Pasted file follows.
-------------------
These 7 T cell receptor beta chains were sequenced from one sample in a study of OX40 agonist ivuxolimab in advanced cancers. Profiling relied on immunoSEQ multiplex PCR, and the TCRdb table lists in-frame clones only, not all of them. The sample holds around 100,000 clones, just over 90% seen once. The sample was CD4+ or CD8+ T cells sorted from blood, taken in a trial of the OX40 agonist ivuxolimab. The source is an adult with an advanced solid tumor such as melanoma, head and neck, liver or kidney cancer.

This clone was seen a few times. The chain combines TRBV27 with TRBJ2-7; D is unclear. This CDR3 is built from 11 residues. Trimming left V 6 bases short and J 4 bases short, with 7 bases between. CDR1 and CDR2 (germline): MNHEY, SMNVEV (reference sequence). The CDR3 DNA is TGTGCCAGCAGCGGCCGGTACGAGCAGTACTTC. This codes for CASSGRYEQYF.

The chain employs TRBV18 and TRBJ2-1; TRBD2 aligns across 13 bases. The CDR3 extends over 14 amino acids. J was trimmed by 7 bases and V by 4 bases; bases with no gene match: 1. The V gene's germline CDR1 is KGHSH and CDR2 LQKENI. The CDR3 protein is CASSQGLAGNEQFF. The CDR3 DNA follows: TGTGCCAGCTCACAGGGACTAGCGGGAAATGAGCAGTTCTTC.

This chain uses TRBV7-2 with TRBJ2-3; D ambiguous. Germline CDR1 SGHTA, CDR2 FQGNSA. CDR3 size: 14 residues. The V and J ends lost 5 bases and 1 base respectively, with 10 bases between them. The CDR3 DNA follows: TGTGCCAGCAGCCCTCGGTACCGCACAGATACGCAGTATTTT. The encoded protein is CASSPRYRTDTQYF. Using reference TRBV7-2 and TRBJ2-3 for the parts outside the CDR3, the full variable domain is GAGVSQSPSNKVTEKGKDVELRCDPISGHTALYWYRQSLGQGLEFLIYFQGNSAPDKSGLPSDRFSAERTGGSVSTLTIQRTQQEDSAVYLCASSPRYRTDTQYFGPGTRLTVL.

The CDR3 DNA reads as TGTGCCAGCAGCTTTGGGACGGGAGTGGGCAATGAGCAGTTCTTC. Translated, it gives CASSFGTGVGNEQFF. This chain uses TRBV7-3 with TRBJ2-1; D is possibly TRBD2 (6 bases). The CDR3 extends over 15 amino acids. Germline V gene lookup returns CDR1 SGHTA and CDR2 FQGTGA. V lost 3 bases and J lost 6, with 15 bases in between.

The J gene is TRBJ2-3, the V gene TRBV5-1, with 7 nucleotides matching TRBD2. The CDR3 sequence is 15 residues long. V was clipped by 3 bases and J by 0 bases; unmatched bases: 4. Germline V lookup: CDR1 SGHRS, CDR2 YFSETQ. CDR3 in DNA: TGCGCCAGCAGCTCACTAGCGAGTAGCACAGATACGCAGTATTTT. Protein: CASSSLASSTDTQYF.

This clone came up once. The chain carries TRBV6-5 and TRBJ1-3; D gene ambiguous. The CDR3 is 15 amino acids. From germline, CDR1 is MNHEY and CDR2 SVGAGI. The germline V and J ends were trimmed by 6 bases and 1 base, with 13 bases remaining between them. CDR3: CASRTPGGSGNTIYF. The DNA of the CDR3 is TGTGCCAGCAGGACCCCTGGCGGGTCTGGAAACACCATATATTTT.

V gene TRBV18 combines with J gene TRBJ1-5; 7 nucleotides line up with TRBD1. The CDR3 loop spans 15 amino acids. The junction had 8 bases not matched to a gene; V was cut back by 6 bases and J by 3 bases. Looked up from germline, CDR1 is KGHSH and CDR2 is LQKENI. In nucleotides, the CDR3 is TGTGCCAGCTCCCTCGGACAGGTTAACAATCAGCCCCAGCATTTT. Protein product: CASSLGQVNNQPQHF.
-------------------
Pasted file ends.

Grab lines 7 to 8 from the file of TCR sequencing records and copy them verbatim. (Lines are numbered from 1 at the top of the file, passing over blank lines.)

This clone came up once. The chain carries TRBV6-5 and TRBJ1-3; D gene ambiguous. The CDR3 is 15 amino acids. From germline, CDR1 is MNHEY and CDR2 SVGAGI. The germline V and J ends were trimmed by 6 bases and 1 base, with 13 bases remaining between them. CDR3: CASRTPGGSGNTIYF. The DNA of the CDR3 is TGTGCCAGCAGGACCCCTGGCGGGTCTGGAAACACCATATATTTT.

V gene TRBV18 combines with J gene TRBJ1-5; 7 nucleotides line up with TRBD1. The CDR3 loop spans 15 amino acids. The junction had 8 bases not matched to a gene; V was cut back by 6 bases and J by 3 bases. Looked up from germline, CDR1 is KGHSH and CDR2 is LQKENI. In nucleotides, the CDR3 is TGTGCCAGCTCCCTCGGACAGGTTAACAATCAGCCCCAGCATTTT. Protein product: CASSLGQVNNQPQHF.